Restoration is a process whereby the different parties that have a stake in a particular offence collectively resolve the best way to deal with the offence’s aftermath and the implication that it might have in the future. The purpose of restoration is to essentially restore into the community a group of offenders and victims who have resolved their conflicts.
As a crime prevention response or tactic, restoration strives to understand crime in its social context. It challenges the legal authorities to examine the root causes of violence and crime so that such cycles can be broken. The restoration approach towards crime prevention is essentially based on the assumption that crime has its roots or origins in the society’s social conditions. It recognizes the fact that even offenders have faced harm at some point of their life. Therefore, it is paramount that communities take some responsibility in remedying the social conditions that contribute to criminal activities and also toil to promote healing. One of the central premises of this process is that the offenders, victims and the affected community all play an active role in the restorative process.
The restoration process is concerned with curing the victim’s wounds and basically restoring the law abidance virtue into the offenders. It seeks to repair the harm that has already been done to the various interpersonal relationships in the community. Restoration seeks to involve all the stakeholders in the given offence or crime and providing them with an opportunity with the mitigation or the response process to the harm emanating from the offence.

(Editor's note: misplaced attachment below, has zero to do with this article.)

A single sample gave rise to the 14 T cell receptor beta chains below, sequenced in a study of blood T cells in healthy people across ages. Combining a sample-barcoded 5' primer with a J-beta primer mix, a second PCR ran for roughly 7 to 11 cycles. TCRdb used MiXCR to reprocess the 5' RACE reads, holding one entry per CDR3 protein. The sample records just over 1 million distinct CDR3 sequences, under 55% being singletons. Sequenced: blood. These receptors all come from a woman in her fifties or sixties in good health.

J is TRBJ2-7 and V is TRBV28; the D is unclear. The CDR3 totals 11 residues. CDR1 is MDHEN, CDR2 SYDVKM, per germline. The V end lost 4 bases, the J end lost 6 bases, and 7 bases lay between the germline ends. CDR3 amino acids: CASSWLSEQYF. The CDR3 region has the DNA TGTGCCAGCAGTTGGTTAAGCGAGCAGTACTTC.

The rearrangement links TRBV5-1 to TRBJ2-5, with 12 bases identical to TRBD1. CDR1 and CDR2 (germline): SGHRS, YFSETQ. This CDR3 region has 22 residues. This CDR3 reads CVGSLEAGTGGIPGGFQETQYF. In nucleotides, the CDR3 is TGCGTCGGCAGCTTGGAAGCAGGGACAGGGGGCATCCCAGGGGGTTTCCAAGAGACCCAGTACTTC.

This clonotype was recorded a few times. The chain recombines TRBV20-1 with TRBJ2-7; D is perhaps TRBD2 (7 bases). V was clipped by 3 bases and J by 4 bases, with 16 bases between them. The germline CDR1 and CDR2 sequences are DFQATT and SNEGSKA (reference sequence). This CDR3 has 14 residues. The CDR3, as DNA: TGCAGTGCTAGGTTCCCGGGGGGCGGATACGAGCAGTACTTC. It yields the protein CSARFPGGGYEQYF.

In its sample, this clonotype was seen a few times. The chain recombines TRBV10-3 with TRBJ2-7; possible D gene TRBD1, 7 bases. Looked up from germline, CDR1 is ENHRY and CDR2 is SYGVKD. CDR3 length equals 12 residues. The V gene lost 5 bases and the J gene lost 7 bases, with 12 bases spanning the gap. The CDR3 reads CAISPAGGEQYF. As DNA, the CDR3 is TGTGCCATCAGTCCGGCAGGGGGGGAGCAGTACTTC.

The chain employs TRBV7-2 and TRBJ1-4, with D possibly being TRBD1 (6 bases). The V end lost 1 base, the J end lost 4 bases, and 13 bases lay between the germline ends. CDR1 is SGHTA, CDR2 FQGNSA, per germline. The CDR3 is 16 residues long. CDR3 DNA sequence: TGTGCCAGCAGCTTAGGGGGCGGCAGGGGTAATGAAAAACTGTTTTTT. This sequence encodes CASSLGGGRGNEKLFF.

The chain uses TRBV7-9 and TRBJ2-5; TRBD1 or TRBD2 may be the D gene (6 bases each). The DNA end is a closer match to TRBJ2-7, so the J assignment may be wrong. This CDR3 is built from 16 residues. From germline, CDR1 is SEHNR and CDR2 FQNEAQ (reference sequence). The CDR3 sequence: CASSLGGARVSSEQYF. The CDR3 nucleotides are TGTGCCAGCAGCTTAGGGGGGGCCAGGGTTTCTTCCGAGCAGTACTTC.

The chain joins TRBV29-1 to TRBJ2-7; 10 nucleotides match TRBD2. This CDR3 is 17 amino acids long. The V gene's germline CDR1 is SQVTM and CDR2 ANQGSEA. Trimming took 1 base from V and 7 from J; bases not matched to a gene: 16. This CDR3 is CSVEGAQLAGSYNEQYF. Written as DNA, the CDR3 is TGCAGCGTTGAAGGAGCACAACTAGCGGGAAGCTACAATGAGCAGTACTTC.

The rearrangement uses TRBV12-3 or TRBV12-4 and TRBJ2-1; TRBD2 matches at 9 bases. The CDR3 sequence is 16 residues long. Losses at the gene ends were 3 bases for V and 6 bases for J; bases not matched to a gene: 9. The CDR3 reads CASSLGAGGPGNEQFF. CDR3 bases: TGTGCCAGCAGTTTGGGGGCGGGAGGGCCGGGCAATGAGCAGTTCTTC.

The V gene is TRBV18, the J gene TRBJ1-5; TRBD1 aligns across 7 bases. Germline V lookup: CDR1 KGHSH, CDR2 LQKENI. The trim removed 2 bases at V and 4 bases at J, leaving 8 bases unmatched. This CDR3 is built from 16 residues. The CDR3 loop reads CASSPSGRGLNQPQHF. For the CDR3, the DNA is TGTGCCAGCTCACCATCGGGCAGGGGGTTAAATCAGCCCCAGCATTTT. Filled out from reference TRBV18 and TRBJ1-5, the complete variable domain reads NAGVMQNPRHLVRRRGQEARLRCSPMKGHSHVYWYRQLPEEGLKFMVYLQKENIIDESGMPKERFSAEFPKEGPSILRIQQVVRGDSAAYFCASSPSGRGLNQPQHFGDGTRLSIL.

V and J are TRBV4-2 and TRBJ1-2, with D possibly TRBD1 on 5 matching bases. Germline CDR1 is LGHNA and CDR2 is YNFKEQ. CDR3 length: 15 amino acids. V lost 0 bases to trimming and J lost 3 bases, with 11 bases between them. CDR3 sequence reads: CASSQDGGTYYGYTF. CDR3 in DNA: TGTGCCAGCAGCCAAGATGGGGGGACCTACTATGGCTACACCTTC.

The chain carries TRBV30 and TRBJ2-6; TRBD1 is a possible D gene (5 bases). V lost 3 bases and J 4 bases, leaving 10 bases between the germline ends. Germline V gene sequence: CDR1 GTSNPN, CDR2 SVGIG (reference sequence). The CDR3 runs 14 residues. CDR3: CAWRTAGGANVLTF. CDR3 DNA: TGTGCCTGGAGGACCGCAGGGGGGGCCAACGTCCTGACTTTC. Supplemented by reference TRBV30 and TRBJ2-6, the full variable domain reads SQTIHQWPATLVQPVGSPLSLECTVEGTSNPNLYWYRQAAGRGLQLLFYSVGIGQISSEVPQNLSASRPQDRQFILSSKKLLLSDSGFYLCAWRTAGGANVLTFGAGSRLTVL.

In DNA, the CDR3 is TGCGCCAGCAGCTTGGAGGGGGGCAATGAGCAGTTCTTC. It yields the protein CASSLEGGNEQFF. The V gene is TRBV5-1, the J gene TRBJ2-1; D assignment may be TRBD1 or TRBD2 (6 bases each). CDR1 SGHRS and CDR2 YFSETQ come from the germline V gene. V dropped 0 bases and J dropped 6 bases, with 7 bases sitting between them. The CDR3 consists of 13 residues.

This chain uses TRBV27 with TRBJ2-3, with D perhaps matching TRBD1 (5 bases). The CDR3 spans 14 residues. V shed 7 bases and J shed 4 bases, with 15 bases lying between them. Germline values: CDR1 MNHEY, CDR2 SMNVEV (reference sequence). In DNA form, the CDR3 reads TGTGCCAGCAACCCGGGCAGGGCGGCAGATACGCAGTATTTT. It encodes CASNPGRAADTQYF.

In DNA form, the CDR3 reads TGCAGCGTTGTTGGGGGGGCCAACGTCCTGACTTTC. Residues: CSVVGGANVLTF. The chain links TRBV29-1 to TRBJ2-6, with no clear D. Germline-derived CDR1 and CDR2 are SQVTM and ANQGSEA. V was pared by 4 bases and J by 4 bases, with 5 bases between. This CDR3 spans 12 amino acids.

It is argued that the best way to prevent a criminal from reoffending is by reintegrating him into the community. Doing this strengthens the entire community and promotes changes that can actively prevent the occurrence of similar crimes in the foreseeable future.
Maiese, Michelle. (2013). "Restorative Justice." Beyond Intractability. Eds. Guy Burgess and Heidi Burgess. Conflict Information Consortium, University of Colorado, Boulder.
Howard Zehr and H. Mika. 2010. "Fundamental Concepts of Restorative Justice." Contemporary Justice Review: Issues in Criminal, Social, and Restorative Justice, Volume 1, Issue 1, pp. 47-56.